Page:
To really begin to live out our mission and calling as Christians in the world will force us to stop looking at the ways in which we are different and instead focus on what it is that brings us together. If we are ever to once again be an effective voice for God's vision in society, we should be rushing to discard all of the trappings of privilege that have held us back and eagerly embrace the ways in which we can come together with a singular voice. I am under no illusion that this would be busy, but until we can find unity within the body, we will not be able to reclaim our rightful place of authority.

Sunday, January 8, 2012

Hello Again + sermon from today (with video!)

It's been a while since my last post (2 months!) and its not for a lack of things on my mind but a lack of time to ruminate and write about them.  There was a real crunch at the end of the semester, and then the General Ordination Exams (GOE's) to prepare for and Christmas, etc....  I've been busy and the blog is more for fun than a real discipline at this point.  Good news though, I have very little on my schedule for the rest of the month and a very light load for my last semester, so  I am hoping to have more time to think and write.  I already have a backlog of things from school I want to rework and post so to my three loyal readers, there will be more to read soon!

BTW, if you're interested in what this year's GOE was like, check out the blog Crusty Old Dean by Tom Ferguson, the Dean of Bexley Hall Seminary

Sermon from the Celebration of the Baptism of Jesus
Given 8 Jan 2012 at St John's Episcopal Church, Columbus, Ohio

I love Mark’s gospel, it is my absolute favorite.  In it Jesus moves relentlessly, heedlessly even into his ministry, he’s all in and almost always goes “immediately” from one place to next.  You can almost feel the urgency as Jesus takes up his work  – Mark’s gospel isn’t polished, or even particularly well written, it’s the first century equivalent of video shot with a cell phone.  It’s a little rough and choppy but it’s too compelling to ignore.

So Mark’s gospel begins right here, at the baptism of Jesus.  There aren’t any shepherds in a manger, or wise men; not even a precocious adolescent mocking his parents for not understanding him.  No, in Mark’s telling Jesus’ baptism is the beginning of the story – this is the moment of incarnation when God and world combine in some mysterious and miraculous way that is going to change everything forever.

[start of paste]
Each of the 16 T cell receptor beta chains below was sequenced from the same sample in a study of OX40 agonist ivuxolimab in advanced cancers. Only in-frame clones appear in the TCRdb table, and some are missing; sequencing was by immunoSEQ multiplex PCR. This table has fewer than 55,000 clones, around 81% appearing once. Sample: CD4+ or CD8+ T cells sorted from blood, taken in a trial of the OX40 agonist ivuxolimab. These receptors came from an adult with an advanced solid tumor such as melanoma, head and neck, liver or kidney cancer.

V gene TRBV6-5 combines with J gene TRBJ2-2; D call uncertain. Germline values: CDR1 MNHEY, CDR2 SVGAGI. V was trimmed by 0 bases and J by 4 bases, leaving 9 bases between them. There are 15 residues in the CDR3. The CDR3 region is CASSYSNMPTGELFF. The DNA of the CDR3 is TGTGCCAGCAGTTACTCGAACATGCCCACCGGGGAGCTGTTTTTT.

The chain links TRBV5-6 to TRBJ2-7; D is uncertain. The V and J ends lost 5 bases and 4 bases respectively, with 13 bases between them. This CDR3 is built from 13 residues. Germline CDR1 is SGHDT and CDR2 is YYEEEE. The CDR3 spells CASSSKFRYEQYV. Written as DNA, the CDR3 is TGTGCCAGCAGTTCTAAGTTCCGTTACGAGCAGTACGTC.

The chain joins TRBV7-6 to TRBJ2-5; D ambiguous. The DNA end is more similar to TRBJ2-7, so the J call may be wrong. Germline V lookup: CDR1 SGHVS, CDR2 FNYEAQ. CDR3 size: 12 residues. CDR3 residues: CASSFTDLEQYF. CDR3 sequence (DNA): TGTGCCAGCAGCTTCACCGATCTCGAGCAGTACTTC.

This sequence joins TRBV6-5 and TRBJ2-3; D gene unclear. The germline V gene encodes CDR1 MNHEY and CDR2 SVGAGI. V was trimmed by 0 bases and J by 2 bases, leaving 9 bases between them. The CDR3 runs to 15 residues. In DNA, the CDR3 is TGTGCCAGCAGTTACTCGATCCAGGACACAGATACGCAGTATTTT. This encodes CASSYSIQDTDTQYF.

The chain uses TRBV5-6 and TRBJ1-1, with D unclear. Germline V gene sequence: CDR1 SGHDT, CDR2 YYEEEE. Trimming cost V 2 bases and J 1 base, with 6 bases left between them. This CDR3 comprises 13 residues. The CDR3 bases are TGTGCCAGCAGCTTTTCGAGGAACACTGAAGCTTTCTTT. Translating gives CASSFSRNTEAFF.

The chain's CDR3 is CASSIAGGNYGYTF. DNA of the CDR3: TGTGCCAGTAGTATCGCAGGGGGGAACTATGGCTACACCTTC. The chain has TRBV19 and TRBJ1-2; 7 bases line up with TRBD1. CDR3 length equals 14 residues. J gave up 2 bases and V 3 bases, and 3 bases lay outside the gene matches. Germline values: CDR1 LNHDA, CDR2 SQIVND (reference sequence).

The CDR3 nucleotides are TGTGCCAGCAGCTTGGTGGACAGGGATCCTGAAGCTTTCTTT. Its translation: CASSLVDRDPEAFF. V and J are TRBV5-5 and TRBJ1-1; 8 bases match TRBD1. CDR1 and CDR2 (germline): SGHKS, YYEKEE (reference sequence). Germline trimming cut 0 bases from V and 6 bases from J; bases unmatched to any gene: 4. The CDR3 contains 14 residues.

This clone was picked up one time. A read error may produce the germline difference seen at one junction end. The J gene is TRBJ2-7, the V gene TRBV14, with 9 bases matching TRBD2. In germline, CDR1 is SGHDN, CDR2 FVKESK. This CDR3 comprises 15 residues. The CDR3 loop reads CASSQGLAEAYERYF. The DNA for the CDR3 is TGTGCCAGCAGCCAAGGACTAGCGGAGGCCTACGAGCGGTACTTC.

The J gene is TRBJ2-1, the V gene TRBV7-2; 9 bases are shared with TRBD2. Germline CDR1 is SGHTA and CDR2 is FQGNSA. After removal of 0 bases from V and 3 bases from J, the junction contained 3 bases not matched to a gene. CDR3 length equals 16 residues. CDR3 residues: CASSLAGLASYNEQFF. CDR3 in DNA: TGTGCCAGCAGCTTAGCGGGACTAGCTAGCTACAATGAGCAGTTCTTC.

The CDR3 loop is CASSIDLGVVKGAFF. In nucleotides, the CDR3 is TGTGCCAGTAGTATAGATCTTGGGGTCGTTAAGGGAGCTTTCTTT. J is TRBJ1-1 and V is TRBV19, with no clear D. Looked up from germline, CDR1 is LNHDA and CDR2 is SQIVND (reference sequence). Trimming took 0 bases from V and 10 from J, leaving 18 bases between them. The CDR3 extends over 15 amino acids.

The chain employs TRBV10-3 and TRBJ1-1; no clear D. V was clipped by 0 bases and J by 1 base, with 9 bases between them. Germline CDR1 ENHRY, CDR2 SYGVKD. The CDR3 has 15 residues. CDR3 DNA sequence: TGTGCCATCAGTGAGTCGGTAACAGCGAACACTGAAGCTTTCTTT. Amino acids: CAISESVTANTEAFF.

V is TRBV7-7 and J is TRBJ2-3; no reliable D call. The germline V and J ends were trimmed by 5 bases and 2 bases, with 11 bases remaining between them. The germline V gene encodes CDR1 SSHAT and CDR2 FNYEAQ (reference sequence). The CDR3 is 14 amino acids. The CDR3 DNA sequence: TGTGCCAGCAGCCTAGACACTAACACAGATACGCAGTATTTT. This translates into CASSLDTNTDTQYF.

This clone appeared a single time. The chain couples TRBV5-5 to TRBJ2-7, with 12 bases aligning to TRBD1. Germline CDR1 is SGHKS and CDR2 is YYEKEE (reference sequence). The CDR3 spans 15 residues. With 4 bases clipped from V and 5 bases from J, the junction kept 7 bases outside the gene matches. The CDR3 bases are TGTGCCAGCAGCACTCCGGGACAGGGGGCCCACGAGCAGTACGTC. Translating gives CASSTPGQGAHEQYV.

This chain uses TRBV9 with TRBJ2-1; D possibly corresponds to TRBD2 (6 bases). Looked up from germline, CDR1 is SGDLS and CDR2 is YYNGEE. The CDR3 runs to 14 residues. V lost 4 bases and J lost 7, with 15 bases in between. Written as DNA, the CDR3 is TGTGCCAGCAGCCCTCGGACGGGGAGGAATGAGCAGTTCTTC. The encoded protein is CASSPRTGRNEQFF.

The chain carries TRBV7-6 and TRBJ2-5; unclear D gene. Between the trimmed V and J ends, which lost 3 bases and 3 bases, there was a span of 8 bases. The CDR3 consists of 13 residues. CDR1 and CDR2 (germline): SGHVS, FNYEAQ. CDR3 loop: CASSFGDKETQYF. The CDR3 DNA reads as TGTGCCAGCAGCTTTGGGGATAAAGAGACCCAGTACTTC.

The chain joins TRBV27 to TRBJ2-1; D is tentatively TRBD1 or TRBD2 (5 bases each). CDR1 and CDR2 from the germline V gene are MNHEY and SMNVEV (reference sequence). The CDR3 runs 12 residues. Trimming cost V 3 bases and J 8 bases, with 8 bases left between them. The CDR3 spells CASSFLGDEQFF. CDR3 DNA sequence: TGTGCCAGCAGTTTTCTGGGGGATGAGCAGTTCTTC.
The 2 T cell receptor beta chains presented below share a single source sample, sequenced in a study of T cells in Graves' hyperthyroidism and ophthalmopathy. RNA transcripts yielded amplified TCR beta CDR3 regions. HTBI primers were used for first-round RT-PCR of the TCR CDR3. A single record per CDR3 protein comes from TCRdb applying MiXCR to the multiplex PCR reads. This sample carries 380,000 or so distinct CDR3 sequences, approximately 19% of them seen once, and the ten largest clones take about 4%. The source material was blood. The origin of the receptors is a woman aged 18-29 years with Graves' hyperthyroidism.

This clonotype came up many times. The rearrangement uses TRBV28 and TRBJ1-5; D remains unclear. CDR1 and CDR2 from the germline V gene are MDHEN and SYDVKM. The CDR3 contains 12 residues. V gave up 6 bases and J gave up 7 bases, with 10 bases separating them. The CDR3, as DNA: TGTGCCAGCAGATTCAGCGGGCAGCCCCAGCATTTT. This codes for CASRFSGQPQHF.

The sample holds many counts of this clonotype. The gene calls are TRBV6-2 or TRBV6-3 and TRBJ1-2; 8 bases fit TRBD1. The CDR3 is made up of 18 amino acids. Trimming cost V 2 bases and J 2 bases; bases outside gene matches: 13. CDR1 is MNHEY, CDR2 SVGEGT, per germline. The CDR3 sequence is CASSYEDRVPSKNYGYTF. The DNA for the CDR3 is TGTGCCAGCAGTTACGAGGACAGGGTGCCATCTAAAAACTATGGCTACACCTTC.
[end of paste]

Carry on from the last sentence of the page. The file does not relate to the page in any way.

Mark tells us that John has set up in the wilderness where he is washing away sins in the river Jordan. 

That his baptism of repentance is in the Jordan River is important.  This is the river that the Israelites had crossed after wandering 40 years in the desert generations before and in his baptism John is inviting any who are willing to cross again out of the wilderness of sin and alienation from God and into a renewed life as the people of God. 

And people apparently thronged to go see John, to hear what he had to say and walk themselves into the Jordan and back into the promised land, just as their ancestors had done.

But, I think that what we really need to be asking ourselves is why; why would so many be willing to walk for days into the desert to be immersed in the Jordan and symbolically re-enter the promised land?

Why does it matter?

We know that first century Palestine was a place of tremendous social conflict and upheaval, Greek ways and Greek ideas were popular and increasingly influential.  The Roman Empire had just recently established political and economic control.  This clash of cultures bred conflict over the meaning of Israelite identity, conflict between Greek and Roman ideas and traditional Hebrew ones.  Surely, the question of what does it mean to be the people of God was at the forefront of many people’s minds.  Maybe they asked themselves, “Is our covenant with God capable of leading us into the future or does it only pull us back into the past?”

Does God matter?

John’s answer was a resounding yes.  John said yes, our covenant matters, look at the things God has done for us, repent of corrupting ways and hold fast to what is true and honored. 
But John’s message isn’t some call to return to an imagined golden age.  Because just as John is recalling Israel to its age old promises, he is also pointing the way forward.

The one who is more powerful than I is coming after me…

I have baptized you with water, but he will baptize you with the Holy Spirit

What you are doing here, John says, is important, but it isn’t the end – there’s more.

Does it matter?

Isn’t that really one of the questions facing us now?